I honestly can’t remember what it felt like to not know what life in the Netherlands is like. There are certain aspects of the country that are completely unique, and only something you can truly understand if you have experienced it for yourself.
This article is mainly for you lot out there who decided to move to the Netherlands from your home country. However, I bet you fellow Dutchies can relate if you’ve stayed or moved away and miss it!
So let’s get to it.
1 Delicious snacks, yet a healthy lifestyle
The second I arrived in the Netherlands it was immediately noticeable to me that almost everybody is in shape! My first thought was “well everything must be healthy”. How wrong I was. Stroopwafels, bitterballen, frites en fritessaus, kibbeling (I know, I know, it’s fish, but it’s battered!), FEBO vending machine food like croquettes, cheese, appeltart, poffertjes, hagelslag (because why not eat that in the morning).
Then, of course, there are the amazing Christmas/New Year snacks, like oliebollen, chocoladeletters, speculaas, kruidnoten…I could go on and on. I’m not going to pretend I haven’t binged on any of these. My partner and I must have eaten about 20 chocoladeletters between us since they started selling them, just because we can.
So what’s the best way to combat all of that? Biking! The Dutch do it so well. The bike lanes make it safer and easier to cycle around — unlike places like London (which frankly can be dangerous as hell). It makes you get out by either cycling or walking to work, the shops, or anywhere really. Even for no reason at all, other than just enjoyment.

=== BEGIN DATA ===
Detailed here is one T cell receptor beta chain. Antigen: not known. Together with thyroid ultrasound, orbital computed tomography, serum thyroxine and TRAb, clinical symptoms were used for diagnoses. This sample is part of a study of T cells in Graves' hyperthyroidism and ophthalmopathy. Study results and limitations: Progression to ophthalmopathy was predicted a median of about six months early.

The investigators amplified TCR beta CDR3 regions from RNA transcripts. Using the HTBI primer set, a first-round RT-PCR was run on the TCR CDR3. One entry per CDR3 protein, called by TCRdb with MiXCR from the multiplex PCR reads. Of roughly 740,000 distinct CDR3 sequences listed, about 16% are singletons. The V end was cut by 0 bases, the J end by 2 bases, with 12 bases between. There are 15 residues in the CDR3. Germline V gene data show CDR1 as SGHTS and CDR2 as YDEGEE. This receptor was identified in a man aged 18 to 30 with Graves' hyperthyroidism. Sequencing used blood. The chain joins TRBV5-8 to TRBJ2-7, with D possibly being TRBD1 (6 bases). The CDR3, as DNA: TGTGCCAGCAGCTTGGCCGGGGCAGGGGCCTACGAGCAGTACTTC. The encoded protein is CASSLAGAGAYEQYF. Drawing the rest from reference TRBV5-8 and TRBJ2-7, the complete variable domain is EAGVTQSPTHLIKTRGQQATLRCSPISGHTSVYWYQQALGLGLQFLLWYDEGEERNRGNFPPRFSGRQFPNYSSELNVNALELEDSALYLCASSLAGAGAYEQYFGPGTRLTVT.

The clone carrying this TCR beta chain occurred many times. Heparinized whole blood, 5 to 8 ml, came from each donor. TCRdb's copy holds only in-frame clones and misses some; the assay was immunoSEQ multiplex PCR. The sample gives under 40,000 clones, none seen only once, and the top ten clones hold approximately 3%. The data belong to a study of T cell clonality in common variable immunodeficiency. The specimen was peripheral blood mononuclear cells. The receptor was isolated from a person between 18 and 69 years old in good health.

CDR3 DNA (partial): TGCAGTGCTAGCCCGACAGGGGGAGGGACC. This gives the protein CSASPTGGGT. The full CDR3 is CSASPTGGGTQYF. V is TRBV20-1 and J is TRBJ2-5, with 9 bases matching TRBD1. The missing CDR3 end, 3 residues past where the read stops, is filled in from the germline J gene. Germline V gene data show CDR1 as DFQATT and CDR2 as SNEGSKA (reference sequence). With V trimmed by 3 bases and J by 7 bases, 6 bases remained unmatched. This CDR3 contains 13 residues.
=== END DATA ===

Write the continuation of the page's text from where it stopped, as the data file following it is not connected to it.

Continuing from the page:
Admittedly I had not owned a bike for about a decade before I moved to the Netherlands. I’ve somehow managed to cling to my very first bike I bought here, which will be two years next spring (someone please tell me how it hasn’t been stolen yet). It’s honestly one of the most refreshing things about the Netherlands and the best way to experience the country.
Immersing yourself in a different language is an experience in itself. This is especially true if you’re trying to learn Dutch. It honestly took me months just to master the ‘chhhhhh’ sound, like clearing your throat, as I’d never had to do it before. That is unless you’re moving to Amsterdam, in which case you might find more people speaking English.
Going to a shop was scary at first, not knowing what the labels said and having no idea what the shop assistant was asking me. It’s really rewarding when you finally get your head around some of it. Just make sure you master “sorry, ik spreek geen Nederlands.” 😉
3Traditions and culture
Depending on where you have lived in the world, many of the Dutch traditions will surprise you. For example, what happens over the Christmas period. Forgive me for my ignorance, but I assumed that most of Europe celebrated Christmas exactly the same. I had never heard of Sinterklaas before moving here.
For those of you who may be reading this with the intention of moving here and have no idea what I’m talking about – in short: Sinterklaas arrives in the Netherlands by steamboat in mid-November from Spain. He arrives with his Zwarte Piet assistants (yes, the heavily debated tradition, let’s not go there today). From there, he travels around Dutch cities on (usually) his white horse. The official Sinterklaas celebration is then on the night of December 5 to the day of December 6. Christmas day itself is still celebrated, but it’s just not the main gift-giving occasion.